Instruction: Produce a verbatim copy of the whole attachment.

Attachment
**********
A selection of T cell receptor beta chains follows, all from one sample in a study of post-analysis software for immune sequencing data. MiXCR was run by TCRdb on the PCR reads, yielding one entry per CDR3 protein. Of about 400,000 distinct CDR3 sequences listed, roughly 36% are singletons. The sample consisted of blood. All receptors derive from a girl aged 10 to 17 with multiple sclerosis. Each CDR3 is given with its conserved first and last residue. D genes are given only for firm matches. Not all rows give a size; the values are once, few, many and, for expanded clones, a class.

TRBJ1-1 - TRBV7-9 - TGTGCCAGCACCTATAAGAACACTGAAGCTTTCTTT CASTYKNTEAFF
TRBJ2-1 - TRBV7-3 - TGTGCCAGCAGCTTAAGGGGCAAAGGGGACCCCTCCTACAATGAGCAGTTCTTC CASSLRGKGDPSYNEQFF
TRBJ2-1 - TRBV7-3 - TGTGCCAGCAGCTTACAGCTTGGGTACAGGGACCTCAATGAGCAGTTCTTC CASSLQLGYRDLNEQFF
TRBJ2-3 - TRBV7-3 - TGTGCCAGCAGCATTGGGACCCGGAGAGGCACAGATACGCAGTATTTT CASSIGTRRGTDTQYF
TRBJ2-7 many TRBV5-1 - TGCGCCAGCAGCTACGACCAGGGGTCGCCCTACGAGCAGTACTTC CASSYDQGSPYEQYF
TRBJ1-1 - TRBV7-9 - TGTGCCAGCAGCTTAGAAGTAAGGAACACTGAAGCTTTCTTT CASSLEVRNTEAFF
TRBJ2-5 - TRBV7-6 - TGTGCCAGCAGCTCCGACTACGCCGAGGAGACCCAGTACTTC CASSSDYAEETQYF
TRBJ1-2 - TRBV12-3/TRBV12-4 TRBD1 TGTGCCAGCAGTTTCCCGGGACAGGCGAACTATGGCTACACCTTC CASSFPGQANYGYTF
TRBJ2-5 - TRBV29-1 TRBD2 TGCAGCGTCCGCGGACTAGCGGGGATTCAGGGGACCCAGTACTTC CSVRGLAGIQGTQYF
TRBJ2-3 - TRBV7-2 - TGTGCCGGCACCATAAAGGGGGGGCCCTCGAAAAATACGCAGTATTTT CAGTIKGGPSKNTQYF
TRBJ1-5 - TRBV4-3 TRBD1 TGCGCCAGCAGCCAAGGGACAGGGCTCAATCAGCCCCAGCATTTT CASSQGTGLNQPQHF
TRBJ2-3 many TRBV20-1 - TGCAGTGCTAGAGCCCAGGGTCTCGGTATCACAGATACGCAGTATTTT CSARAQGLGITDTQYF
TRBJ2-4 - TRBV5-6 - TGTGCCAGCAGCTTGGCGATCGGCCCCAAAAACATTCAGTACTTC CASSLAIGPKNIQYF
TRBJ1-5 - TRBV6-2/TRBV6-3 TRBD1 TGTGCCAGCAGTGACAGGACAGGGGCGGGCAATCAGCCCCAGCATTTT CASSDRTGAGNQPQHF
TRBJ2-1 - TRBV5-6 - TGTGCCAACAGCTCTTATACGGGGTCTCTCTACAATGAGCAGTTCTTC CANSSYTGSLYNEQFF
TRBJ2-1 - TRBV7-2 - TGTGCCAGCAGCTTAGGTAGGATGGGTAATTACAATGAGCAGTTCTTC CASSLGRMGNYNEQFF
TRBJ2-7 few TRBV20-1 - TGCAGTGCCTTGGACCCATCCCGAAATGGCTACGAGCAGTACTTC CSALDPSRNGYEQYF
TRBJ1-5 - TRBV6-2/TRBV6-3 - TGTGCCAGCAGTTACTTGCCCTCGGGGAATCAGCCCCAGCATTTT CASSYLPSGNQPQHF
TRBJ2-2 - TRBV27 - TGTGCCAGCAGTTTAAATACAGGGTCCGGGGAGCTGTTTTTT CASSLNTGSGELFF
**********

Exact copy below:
A selection of T cell receptor beta chains follows, all from one sample in a study of post-analysis software for immune sequencing data. MiXCR was run by TCRdb on the PCR reads, yielding one entry per CDR3 protein. Of about 400,000 distinct CDR3 sequences listed, roughly 36% are singletons. The sample consisted of blood. All receptors derive from a girl aged 10 to 17 with multiple sclerosis. Each CDR3 is given with its conserved first and last residue. D genes are given only for firm matches. Not all rows give a size; the values are once, few, many and, for expanded clones, a class.

TRBJ1-1 - TRBV7-9 - TGTGCCAGCACCTATAAGAACACTGAAGCTTTCTTT CASTYKNTEAFF
TRBJ2-1 - TRBV7-3 - TGTGCCAGCAGCTTAAGGGGCAAAGGGGACCCCTCCTACAATGAGCAGTTCTTC CASSLRGKGDPSYNEQFF
TRBJ2-1 - TRBV7-3 - TGTGCCAGCAGCTTACAGCTTGGGTACAGGGACCTCAATGAGCAGTTCTTC CASSLQLGYRDLNEQFF
TRBJ2-3 - TRBV7-3 - TGTGCCAGCAGCATTGGGACCCGGAGAGGCACAGATACGCAGTATTTT CASSIGTRRGTDTQYF
TRBJ2-7 many TRBV5-1 - TGCGCCAGCAGCTACGACCAGGGGTCGCCCTACGAGCAGTACTTC CASSYDQGSPYEQYF
TRBJ1-1 - TRBV7-9 - TGTGCCAGCAGCTTAGAAGTAAGGAACACTGAAGCTTTCTTT CASSLEVRNTEAFF
TRBJ2-5 - TRBV7-6 - TGTGCCAGCAGCTCCGACTACGCCGAGGAGACCCAGTACTTC CASSSDYAEETQYF
TRBJ1-2 - TRBV12-3/TRBV12-4 TRBD1 TGTGCCAGCAGTTTCCCGGGACAGGCGAACTATGGCTACACCTTC CASSFPGQANYGYTF
TRBJ2-5 - TRBV29-1 TRBD2 TGCAGCGTCCGCGGACTAGCGGGGATTCAGGGGACCCAGTACTTC CSVRGLAGIQGTQYF
TRBJ2-3 - TRBV7-2 - TGTGCCGGCACCATAAAGGGGGGGCCCTCGAAAAATACGCAGTATTTT CAGTIKGGPSKNTQYF
TRBJ1-5 - TRBV4-3 TRBD1 TGCGCCAGCAGCCAAGGGACAGGGCTCAATCAGCCCCAGCATTTT CASSQGTGLNQPQHF
TRBJ2-3 many TRBV20-1 - TGCAGTGCTAGAGCCCAGGGTCTCGGTATCACAGATACGCAGTATTTT CSARAQGLGITDTQYF
TRBJ2-4 - TRBV5-6 - TGTGCCAGCAGCTTGGCGATCGGCCCCAAAAACATTCAGTACTTC CASSLAIGPKNIQYF
TRBJ1-5 - TRBV6-2/TRBV6-3 TRBD1 TGTGCCAGCAGTGACAGGACAGGGGCGGGCAATCAGCCCCAGCATTTT CASSDRTGAGNQPQHF
TRBJ2-1 - TRBV5-6 - TGTGCCAACAGCTCTTATACGGGGTCTCTCTACAATGAGCAGTTCTTC CANSSYTGSLYNEQFF
TRBJ2-1 - TRBV7-2 - TGTGCCAGCAGCTTAGGTAGGATGGGTAATTACAATGAGCAGTTCTTC CASSLGRMGNYNEQFF
TRBJ2-7 few TRBV20-1 - TGCAGTGCCTTGGACCCATCCCGAAATGGCTACGAGCAGTACTTC CSALDPSRNGYEQYF
TRBJ1-5 - TRBV6-2/TRBV6-3 - TGTGCCAGCAGTTACTTGCCCTCGGGGAATCAGCCCCAGCATTTT CASSYLPSGNQPQHF
TRBJ2-2 - TRBV27 - TGTGCCAGCAGTTTAAATACAGGGTCCGGGGAGCTGTTTTTT CASSLNTGSGELFF